February 23, 1923–December 17, 1998


ALFRED P. WOLF WAS born in Manhattan on February 13, 1923. Al was the son of Margarete and Josef Wolf, who had emigrated from Germany before World War I. Josef Wolf had been a pastry chef on a German cruise ship, and when World War I broke out his ship could not go back to Germany. So he and Margarete, who was a dressmaker, settled in Manhattan raising Al and his older brother John. Al grew up to be the quintessential New Yorker, drinking in the culture and becoming a connoisseur of food and wine, and the arts. His first love was music; in fact, his chosen profession was to be a concert pianist, but as he would later comment, “I would go to Carnegie Hall and hear Artur Schnabel play the piano, and I quickly realized that I could never be any good. ”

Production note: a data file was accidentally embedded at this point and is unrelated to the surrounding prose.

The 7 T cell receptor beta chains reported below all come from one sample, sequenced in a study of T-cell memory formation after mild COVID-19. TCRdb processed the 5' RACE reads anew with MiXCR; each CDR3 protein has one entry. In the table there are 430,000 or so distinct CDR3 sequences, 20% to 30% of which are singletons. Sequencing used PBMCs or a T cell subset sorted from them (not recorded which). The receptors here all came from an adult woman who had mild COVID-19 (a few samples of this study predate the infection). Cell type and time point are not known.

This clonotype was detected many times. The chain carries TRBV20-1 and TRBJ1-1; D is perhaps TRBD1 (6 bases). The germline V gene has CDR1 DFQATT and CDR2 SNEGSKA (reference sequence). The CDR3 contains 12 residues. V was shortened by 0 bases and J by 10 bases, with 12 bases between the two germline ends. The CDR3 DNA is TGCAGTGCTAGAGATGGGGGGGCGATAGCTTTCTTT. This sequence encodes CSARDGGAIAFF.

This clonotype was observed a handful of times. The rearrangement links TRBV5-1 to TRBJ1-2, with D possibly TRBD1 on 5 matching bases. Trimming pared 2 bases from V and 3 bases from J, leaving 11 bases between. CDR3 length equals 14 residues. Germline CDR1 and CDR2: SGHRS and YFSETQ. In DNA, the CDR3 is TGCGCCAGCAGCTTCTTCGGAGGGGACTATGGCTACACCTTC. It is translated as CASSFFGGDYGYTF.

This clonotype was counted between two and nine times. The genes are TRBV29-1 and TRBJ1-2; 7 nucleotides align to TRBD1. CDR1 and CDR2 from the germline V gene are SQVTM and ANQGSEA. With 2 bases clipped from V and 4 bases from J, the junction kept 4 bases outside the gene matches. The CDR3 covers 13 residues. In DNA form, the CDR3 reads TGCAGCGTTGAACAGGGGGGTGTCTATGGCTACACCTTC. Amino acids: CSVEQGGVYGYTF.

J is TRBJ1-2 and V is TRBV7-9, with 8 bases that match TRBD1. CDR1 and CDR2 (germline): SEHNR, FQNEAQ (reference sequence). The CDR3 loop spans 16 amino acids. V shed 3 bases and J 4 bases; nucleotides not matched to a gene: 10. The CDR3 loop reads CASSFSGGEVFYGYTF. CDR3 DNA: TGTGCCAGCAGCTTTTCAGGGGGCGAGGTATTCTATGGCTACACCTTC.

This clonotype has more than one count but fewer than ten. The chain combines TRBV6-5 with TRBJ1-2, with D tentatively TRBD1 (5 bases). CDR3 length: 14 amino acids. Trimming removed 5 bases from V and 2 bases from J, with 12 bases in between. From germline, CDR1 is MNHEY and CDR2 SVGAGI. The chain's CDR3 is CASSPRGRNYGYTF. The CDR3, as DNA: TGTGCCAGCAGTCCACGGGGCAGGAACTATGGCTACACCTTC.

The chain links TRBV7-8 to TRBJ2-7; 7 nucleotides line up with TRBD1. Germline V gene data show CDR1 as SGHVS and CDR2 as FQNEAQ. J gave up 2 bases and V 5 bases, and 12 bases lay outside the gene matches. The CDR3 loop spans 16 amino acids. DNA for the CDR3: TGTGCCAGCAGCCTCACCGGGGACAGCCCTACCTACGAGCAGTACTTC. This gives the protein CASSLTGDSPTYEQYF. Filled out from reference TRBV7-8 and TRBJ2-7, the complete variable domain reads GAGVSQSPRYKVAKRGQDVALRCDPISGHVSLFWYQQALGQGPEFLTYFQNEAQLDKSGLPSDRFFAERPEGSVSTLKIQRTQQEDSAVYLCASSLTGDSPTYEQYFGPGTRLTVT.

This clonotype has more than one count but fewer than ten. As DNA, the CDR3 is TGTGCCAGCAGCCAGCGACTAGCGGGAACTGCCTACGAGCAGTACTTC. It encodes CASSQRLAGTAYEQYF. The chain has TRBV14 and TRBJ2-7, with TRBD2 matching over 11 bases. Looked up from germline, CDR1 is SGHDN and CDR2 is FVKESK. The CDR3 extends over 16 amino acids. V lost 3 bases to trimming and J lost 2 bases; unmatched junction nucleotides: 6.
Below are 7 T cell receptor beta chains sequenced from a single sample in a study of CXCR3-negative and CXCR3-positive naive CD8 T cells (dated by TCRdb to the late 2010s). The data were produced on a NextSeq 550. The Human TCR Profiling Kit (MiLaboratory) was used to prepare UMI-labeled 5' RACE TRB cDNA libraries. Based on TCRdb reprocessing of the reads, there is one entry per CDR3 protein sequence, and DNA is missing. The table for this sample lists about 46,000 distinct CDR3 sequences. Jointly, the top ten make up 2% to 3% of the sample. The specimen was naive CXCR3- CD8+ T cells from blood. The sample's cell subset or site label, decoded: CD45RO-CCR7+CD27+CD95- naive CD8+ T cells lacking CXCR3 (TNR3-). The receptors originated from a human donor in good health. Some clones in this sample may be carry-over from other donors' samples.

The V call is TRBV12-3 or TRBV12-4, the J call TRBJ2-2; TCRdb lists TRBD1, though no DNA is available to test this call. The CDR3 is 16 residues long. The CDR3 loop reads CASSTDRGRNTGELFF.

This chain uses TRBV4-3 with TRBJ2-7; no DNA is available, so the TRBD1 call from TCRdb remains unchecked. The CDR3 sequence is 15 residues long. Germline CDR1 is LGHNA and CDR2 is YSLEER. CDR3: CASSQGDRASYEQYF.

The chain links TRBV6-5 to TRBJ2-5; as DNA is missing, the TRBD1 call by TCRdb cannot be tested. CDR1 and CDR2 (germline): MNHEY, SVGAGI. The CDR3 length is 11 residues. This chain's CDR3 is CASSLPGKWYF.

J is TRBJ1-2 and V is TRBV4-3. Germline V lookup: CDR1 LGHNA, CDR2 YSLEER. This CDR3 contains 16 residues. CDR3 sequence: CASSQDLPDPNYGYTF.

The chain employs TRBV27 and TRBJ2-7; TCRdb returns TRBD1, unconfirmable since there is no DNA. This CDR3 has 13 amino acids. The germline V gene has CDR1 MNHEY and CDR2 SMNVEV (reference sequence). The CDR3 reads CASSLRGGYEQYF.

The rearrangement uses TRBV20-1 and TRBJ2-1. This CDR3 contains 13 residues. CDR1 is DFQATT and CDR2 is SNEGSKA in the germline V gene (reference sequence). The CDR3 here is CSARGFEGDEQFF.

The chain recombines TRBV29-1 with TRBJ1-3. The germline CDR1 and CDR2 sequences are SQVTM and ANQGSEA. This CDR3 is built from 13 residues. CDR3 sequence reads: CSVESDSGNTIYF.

What Al did possess was a keen aptitude for science, particularly chemistry. During his long career, he pioneered the development of labeling techniques that used the reactions of hot atoms (i.e., atoms with very high translational energies produced by recoil from nuclear reactions). He used this as a springboard to develop labeling methods to produce organic radiotracers that enriched the field of nuclear medicine and allowed the field of human neuro-

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